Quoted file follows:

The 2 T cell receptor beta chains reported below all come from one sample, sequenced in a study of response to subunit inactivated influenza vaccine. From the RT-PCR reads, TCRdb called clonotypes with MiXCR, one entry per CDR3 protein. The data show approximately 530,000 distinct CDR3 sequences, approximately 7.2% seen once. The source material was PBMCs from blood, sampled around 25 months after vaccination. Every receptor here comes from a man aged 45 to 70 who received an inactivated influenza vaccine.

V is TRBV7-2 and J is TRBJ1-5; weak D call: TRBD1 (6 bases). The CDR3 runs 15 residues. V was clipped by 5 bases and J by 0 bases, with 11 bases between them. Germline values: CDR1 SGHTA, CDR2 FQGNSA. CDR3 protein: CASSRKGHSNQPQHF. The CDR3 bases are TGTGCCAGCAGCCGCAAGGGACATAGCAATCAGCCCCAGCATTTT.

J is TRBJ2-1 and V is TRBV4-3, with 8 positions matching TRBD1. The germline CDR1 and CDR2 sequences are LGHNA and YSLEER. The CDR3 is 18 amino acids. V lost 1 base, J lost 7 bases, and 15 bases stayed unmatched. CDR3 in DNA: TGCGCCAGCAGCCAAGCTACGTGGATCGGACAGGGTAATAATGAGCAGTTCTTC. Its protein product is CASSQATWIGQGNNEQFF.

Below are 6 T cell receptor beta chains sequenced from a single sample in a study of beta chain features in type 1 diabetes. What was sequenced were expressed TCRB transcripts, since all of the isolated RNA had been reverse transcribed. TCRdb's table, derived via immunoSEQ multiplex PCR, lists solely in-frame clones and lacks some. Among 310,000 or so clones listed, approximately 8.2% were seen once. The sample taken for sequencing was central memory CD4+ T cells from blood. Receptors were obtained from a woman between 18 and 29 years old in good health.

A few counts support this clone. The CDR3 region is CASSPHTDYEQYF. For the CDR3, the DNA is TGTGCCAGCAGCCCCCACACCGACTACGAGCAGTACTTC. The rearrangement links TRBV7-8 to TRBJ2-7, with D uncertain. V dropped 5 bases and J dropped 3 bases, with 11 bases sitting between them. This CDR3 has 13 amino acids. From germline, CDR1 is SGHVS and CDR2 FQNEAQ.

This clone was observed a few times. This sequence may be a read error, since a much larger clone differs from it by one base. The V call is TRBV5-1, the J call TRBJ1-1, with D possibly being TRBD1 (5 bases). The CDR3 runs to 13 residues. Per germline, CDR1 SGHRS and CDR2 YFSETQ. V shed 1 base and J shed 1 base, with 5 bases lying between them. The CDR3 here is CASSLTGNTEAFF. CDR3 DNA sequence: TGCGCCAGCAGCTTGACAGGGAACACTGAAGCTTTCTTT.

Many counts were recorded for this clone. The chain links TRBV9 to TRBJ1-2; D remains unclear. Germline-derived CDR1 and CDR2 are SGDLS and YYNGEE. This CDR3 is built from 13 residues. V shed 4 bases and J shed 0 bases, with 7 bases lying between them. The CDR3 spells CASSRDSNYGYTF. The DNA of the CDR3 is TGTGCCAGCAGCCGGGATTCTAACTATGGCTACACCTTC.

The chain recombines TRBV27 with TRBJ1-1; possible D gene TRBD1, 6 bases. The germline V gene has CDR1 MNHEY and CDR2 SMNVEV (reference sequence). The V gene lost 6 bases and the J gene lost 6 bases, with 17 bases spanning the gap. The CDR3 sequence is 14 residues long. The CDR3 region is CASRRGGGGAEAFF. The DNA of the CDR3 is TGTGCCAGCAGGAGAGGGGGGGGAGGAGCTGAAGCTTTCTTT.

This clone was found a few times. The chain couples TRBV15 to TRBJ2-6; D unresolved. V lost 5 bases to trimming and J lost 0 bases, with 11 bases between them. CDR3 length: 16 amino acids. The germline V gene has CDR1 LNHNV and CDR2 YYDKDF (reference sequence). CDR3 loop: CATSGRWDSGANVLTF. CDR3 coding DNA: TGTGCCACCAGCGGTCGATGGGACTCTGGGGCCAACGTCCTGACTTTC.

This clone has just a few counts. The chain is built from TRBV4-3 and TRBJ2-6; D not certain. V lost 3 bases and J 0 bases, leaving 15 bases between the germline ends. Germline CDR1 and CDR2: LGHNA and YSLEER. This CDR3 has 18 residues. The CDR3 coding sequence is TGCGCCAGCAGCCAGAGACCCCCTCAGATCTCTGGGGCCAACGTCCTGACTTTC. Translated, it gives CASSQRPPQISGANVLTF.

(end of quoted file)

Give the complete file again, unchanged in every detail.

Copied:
The 2 T cell receptor beta chains reported below all come from one sample, sequenced in a study of response to subunit inactivated influenza vaccine. From the RT-PCR reads, TCRdb called clonotypes with MiXCR, one entry per CDR3 protein. The data show approximately 530,000 distinct CDR3 sequences, approximately 7.2% seen once. The source material was PBMCs from blood, sampled around 25 months after vaccination. Every receptor here comes from a man aged 45 to 70 who received an inactivated influenza vaccine.

V is TRBV7-2 and J is TRBJ1-5; weak D call: TRBD1 (6 bases). The CDR3 runs 15 residues. V was clipped by 5 bases and J by 0 bases, with 11 bases between them. Germline values: CDR1 SGHTA, CDR2 FQGNSA. CDR3 protein: CASSRKGHSNQPQHF. The CDR3 bases are TGTGCCAGCAGCCGCAAGGGACATAGCAATCAGCCCCAGCATTTT.

J is TRBJ2-1 and V is TRBV4-3, with 8 positions matching TRBD1. The germline CDR1 and CDR2 sequences are LGHNA and YSLEER. The CDR3 is 18 amino acids. V lost 1 base, J lost 7 bases, and 15 bases stayed unmatched. CDR3 in DNA: TGCGCCAGCAGCCAAGCTACGTGGATCGGACAGGGTAATAATGAGCAGTTCTTC. Its protein product is CASSQATWIGQGNNEQFF.

Below are 6 T cell receptor beta chains sequenced from a single sample in a study of beta chain features in type 1 diabetes. What was sequenced were expressed TCRB transcripts, since all of the isolated RNA had been reverse transcribed. TCRdb's table, derived via immunoSEQ multiplex PCR, lists solely in-frame clones and lacks some. Among 310,000 or so clones listed, approximately 8.2% were seen once. The sample taken for sequencing was central memory CD4+ T cells from blood. Receptors were obtained from a woman between 18 and 29 years old in good health.

A few counts support this clone. The CDR3 region is CASSPHTDYEQYF. For the CDR3, the DNA is TGTGCCAGCAGCCCCCACACCGACTACGAGCAGTACTTC. The rearrangement links TRBV7-8 to TRBJ2-7, with D uncertain. V dropped 5 bases and J dropped 3 bases, with 11 bases sitting between them. This CDR3 has 13 amino acids. From germline, CDR1 is SGHVS and CDR2 FQNEAQ.

This clone was observed a few times. This sequence may be a read error, since a much larger clone differs from it by one base. The V call is TRBV5-1, the J call TRBJ1-1, with D possibly being TRBD1 (5 bases). The CDR3 runs to 13 residues. Per germline, CDR1 SGHRS and CDR2 YFSETQ. V shed 1 base and J shed 1 base, with 5 bases lying between them. The CDR3 here is CASSLTGNTEAFF. CDR3 DNA sequence: TGCGCCAGCAGCTTGACAGGGAACACTGAAGCTTTCTTT.

Many counts were recorded for this clone. The chain links TRBV9 to TRBJ1-2; D remains unclear. Germline-derived CDR1 and CDR2 are SGDLS and YYNGEE. This CDR3 is built from 13 residues. V shed 4 bases and J shed 0 bases, with 7 bases lying between them. The CDR3 spells CASSRDSNYGYTF. The DNA of the CDR3 is TGTGCCAGCAGCCGGGATTCTAACTATGGCTACACCTTC.

The chain recombines TRBV27 with TRBJ1-1; possible D gene TRBD1, 6 bases. The germline V gene has CDR1 MNHEY and CDR2 SMNVEV (reference sequence). The V gene lost 6 bases and the J gene lost 6 bases, with 17 bases spanning the gap. The CDR3 sequence is 14 residues long. The CDR3 region is CASRRGGGGAEAFF. The DNA of the CDR3 is TGTGCCAGCAGGAGAGGGGGGGGAGGAGCTGAAGCTTTCTTT.

This clone was found a few times. The chain couples TRBV15 to TRBJ2-6; D unresolved. V lost 5 bases to trimming and J lost 0 bases, with 11 bases between them. CDR3 length: 16 amino acids. The germline V gene has CDR1 LNHNV and CDR2 YYDKDF (reference sequence). CDR3 loop: CATSGRWDSGANVLTF. CDR3 coding DNA: TGTGCCACCAGCGGTCGATGGGACTCTGGGGCCAACGTCCTGACTTTC.

This clone has just a few counts. The chain is built from TRBV4-3 and TRBJ2-6; D not certain. V lost 3 bases and J 0 bases, leaving 15 bases between the germline ends. Germline CDR1 and CDR2: LGHNA and YSLEER. This CDR3 has 18 residues. The CDR3 coding sequence is TGCGCCAGCAGCCAGAGACCCCCTCAGATCTCTGGGGCCAACGTCCTGACTTTC. Translated, it gives CASSQRPPQISGANVLTF.